Umpires in the act

It was quite an eventful day (DLF Cup - Ind Vs Aus, Game 6) for the umpires today at the Kinrara Oval. There were some very good decisions (and reversions) and also some really ordinary mistakes on display. Here is a brief analysis of all those action sequences.

Scene 1: Australia 99/5, second ball of the 26th over
Action: Hussey turns an innocuous Harbhajan delivery to the vacant area on the leg side. Batsmen complete the first run and then attempt a suicidal second. Haddin is well short of the crease when Bhajji whips the bails off. Umpire Benson rules the batsman OUT and Haddin starts walking to the pavilion. But some secondary instinct tells Benson to refer the decision to the third umpire and the replays suggest that Harbhajan might not have whipped the bails cleanly with the ball in hand. Haddin gets a call back and he ends up making the Indians pay dearly.
Comments: In the context of the match, this was a big moment. If not for Haddin's knock and his partnership with Hogg, Australia would have struggled to reach 170-180. But what Benson did was absolutely the right thing to do. Umpires should not hesitate to doubt their own decisions.

Scene 2: India 6/0, second ball of the second over
Action: McGrath bangs one short, Tendulkar goes for the pull, ball hits the batsman's shoulder on its way to the Keeper's gloves. The Keeper and the slip-fielders appeal while the bowler throws in a half-hearted plea. Benson raises his finger. Tendulkar puts on a stunned look and starts walking. Benson consults Asad and then in to everyone's surprise, reverts his decision and calls Sachin back. Ricky Ponting starts losing it and tells the umpire that it is a huge disgrace.
Comments: It isn't always that Umpires reverse their decisions. But to do it twice in the same match requires a fair bit of courage and a great deal of character. Mark Benson should be commended again for what he did. He looked a bit silly in the end, but what really matters is that he got the decision right. Having said that, he should probably learn to take his time to analyze the appeal first and then raise his finger, instead of first raising the finger and then analyzing the appeal. It would be interesting to see what sort of action is taken on Ponting. He has already gotten into trouble twice this year arguing with the umpires. His next offence guarantees a ban. Luckily for Australia, Tendulkar did not last long, he fell in the very next over.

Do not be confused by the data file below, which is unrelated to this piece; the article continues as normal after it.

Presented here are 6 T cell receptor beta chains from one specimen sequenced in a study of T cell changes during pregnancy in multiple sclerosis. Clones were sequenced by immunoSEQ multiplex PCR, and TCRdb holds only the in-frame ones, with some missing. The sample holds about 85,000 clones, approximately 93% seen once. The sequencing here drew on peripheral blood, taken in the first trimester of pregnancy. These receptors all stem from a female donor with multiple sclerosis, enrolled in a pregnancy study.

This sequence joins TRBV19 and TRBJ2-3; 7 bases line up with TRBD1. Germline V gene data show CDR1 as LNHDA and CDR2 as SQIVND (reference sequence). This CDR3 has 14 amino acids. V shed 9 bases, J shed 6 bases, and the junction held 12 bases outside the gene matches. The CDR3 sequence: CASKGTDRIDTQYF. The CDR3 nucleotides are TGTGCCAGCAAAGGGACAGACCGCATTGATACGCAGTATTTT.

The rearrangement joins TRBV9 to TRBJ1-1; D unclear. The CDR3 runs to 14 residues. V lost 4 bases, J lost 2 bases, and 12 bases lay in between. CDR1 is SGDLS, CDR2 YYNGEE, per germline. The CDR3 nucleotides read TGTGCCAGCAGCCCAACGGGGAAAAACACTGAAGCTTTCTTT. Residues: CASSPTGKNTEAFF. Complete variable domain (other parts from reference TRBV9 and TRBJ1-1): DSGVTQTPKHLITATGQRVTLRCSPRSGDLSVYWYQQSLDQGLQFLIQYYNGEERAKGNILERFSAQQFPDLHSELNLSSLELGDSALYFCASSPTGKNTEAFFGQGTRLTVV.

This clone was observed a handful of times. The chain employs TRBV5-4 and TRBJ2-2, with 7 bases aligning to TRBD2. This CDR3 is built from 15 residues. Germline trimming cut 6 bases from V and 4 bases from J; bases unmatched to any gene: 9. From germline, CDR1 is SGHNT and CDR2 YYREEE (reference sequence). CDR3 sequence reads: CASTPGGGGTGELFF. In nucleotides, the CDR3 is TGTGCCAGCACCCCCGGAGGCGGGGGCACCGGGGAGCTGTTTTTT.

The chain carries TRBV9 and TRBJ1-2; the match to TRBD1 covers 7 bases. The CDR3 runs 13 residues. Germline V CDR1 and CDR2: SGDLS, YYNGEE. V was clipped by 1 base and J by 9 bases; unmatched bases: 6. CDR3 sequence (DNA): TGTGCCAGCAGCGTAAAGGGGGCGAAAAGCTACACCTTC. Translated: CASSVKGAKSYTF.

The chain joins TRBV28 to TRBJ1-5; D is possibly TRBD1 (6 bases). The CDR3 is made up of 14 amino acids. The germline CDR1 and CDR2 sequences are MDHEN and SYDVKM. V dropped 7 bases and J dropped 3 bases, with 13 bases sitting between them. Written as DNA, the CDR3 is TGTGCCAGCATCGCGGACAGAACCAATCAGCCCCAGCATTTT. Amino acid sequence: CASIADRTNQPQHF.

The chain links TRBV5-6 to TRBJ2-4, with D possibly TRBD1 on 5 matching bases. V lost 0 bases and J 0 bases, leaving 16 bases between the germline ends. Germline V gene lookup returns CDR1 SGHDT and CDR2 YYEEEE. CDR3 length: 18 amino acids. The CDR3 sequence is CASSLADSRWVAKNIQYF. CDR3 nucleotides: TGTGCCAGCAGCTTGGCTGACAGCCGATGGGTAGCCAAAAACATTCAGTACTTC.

Scene 3: India 147/5, last ball of the 34th over
Action: Mongia tries to sweep a Hogg delivery, ball gets wrapped on the pads and trickles down to the leg side. Mongia goes off balance and finds himself out of the crease for a few brief moments. The Keeper, Haddin is quick to notice the little window of oppurtunity, picks up the ball and flicks it onto the stumps. The third umpire comes into play. The replays suggest that Mongia was clearly home. But the third umpire presses the RED button, says oops and presses the correct button again, causing a few gasps all around the ground.
Comments: Now how hard is it to press a button?

Scene 4: India 158/5, second ball of the 37th over
Action: Brett Lee over-steps by a huge margin, umpire (Asad Rauf) forgets to pay attention to the bowler's crease. Dhoni smacks it spectacularly with both feet off the ground straight down the throat of Damien Martyn, the lone fielder manning the deep extra cover boundary.
Comments: It costed India the game (and the tournament). This is not the first time that an umpire has failed to notice the over-stepping and this will not be the last. A simple solution is to make the third umpire act as a line-umpire for every delivery that is bowled. If he notices that the bowler has over-stepped and the on-field umpire has not called a no-ball, he should immediately ask the on-field umpire to signal it as a no-ball.

Scene 5: India 186/7, second ball of the 41st over
Action: Symonds bowls a fastish ball outside off, Harbhajan Singh tries to push it for a single but misses the ball completely. All the fielders around the bat go up in a vociferous appeal and to Bhajji's dismay the umpire's finger also goes up.
Comments: Harbhajan batted really well in the previous game and the chances of him guiding India home were looking really good until this unfortunate thing happened. This is another example of what a convincing vociferous appeal can do to a decent umpire like Asad Rauf, who is currently in the running for the ICC Umpire of the Year Award.

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